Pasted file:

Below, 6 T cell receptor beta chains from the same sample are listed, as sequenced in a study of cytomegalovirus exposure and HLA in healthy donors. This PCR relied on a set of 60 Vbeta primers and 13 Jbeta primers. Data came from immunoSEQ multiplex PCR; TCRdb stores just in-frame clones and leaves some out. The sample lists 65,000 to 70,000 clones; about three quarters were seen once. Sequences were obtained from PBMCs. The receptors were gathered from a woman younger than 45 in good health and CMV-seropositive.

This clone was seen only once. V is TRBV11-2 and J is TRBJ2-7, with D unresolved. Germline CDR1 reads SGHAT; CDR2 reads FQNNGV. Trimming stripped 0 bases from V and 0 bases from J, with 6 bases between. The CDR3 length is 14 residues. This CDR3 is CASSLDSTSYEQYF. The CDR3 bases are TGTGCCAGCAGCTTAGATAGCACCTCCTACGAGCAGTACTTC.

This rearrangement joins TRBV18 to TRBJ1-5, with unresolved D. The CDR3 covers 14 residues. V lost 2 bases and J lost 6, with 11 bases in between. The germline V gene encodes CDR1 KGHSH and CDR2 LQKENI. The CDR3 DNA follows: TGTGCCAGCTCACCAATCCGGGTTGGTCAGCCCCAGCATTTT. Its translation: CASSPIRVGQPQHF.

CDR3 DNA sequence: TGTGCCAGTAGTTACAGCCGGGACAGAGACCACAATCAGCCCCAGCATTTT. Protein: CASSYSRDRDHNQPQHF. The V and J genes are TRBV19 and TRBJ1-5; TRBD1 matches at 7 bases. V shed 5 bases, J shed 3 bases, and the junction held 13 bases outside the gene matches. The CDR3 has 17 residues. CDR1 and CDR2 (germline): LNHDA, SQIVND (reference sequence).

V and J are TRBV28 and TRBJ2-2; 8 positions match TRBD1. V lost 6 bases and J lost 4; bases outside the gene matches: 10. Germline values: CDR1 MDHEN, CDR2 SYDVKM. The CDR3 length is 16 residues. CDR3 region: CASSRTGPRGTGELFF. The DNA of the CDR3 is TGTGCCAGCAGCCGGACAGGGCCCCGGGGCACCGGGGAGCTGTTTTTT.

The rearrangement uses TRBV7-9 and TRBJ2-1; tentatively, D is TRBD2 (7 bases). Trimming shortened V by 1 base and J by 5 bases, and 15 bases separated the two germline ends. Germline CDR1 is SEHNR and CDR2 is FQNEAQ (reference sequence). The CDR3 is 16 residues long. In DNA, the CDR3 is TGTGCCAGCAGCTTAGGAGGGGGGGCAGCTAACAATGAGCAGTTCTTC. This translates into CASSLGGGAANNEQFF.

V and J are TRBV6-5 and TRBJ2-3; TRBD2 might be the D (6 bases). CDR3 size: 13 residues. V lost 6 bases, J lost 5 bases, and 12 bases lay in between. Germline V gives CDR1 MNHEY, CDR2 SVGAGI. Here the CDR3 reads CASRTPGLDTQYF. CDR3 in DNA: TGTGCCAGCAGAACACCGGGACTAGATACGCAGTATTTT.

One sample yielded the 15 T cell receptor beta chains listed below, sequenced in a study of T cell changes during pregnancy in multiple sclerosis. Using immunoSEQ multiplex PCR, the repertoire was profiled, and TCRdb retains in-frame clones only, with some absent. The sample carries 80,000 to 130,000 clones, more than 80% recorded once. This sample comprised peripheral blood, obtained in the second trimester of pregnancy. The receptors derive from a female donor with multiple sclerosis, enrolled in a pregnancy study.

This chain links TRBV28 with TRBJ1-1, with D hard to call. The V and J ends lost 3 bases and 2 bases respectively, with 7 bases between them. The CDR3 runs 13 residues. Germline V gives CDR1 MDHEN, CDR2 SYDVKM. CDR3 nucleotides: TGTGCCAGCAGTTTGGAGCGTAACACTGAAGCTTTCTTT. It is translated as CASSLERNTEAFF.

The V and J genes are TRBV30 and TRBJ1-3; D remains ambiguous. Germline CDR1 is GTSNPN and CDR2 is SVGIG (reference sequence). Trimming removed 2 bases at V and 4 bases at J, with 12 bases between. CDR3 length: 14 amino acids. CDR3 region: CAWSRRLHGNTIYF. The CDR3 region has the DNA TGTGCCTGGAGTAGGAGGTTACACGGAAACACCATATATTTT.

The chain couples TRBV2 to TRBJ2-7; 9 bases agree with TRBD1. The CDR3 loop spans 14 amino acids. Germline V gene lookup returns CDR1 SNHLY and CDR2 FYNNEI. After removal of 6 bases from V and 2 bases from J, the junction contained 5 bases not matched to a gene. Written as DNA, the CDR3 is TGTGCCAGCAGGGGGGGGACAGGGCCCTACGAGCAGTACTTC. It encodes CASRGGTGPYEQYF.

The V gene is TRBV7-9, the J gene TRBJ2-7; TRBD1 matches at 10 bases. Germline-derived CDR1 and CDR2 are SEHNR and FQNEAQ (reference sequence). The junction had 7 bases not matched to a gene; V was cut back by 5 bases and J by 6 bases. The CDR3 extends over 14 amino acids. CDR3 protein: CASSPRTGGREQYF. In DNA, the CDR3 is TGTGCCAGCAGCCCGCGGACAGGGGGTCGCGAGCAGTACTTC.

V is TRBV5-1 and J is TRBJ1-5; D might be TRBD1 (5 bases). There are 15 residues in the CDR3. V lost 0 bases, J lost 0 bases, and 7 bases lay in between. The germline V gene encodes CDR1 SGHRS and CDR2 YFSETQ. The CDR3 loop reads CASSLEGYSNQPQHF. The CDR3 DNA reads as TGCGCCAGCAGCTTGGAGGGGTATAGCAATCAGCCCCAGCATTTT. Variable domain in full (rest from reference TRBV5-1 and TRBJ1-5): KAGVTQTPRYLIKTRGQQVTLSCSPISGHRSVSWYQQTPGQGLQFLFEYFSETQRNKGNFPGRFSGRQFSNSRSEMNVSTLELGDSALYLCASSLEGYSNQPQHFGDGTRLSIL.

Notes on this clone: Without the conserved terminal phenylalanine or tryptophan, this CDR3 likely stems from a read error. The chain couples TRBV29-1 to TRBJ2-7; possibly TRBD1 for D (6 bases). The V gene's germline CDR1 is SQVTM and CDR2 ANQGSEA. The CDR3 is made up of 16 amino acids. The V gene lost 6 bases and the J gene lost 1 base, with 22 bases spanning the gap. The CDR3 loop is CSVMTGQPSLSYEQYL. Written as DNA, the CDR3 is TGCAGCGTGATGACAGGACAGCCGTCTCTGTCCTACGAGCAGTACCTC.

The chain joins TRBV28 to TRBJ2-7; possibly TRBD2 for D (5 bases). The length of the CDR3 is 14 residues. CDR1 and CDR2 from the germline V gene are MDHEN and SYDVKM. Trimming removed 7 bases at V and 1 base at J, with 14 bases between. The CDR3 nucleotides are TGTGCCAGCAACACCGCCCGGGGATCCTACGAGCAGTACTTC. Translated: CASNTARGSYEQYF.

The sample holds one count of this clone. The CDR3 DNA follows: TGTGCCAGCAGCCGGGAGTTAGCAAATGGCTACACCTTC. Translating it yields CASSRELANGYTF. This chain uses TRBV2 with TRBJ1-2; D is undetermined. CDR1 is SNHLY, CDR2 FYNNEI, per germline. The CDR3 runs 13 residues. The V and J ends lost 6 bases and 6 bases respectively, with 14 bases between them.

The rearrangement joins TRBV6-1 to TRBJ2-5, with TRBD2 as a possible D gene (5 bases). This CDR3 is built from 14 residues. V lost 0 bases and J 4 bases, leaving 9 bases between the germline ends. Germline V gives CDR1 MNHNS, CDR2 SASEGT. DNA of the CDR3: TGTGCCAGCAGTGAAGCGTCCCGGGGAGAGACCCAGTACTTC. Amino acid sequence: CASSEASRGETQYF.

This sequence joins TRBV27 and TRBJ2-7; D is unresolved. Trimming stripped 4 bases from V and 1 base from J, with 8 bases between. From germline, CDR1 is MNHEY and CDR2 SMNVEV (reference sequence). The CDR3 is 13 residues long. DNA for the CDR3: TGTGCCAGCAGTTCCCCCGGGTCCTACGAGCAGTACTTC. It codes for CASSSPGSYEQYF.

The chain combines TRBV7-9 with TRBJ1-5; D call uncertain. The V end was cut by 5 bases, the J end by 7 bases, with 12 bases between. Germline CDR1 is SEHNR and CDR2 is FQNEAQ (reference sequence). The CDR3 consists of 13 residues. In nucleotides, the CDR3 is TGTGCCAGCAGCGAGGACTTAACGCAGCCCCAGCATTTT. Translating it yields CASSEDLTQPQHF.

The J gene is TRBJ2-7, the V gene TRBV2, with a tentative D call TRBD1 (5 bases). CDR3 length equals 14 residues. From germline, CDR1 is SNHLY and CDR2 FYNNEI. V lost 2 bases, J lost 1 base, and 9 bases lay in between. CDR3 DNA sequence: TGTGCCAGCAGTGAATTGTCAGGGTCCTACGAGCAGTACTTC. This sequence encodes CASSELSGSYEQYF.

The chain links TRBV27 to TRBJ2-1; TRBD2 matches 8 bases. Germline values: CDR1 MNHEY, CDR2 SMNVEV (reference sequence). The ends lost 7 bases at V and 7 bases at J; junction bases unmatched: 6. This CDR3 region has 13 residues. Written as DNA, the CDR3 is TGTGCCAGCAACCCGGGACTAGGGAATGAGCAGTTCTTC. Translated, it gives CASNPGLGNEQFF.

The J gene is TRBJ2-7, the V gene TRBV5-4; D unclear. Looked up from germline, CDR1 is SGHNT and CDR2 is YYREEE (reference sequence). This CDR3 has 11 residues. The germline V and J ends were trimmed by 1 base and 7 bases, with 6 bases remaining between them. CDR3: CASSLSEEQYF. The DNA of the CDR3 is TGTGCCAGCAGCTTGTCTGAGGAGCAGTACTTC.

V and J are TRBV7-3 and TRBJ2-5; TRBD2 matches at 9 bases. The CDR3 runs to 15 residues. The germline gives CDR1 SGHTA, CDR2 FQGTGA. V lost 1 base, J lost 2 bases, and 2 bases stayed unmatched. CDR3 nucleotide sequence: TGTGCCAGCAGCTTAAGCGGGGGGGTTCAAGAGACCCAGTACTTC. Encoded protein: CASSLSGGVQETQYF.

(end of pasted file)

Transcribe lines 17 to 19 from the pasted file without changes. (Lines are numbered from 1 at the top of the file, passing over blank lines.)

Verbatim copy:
The rearrangement joins TRBV6-1 to TRBJ2-5, with TRBD2 as a possible D gene (5 bases). This CDR3 is built from 14 residues. V lost 0 bases and J 4 bases, leaving 9 bases between the germline ends. Germline V gives CDR1 MNHNS, CDR2 SASEGT. DNA of the CDR3: TGTGCCAGCAGTGAAGCGTCCCGGGGAGAGACCCAGTACTTC. Amino acid sequence: CASSEASRGETQYF.

This sequence joins TRBV27 and TRBJ2-7; D is unresolved. Trimming stripped 4 bases from V and 1 base from J, with 8 bases between. From germline, CDR1 is MNHEY and CDR2 SMNVEV (reference sequence). The CDR3 is 13 residues long. DNA for the CDR3: TGTGCCAGCAGTTCCCCCGGGTCCTACGAGCAGTACTTC. It codes for CASSSPGSYEQYF.

The chain combines TRBV7-9 with TRBJ1-5; D call uncertain. The V end was cut by 5 bases, the J end by 7 bases, with 12 bases between. Germline CDR1 is SEHNR and CDR2 is FQNEAQ (reference sequence). The CDR3 consists of 13 residues. In nucleotides, the CDR3 is TGTGCCAGCAGCGAGGACTTAACGCAGCCCCAGCATTTT. Translating it yields CASSEDLTQPQHF.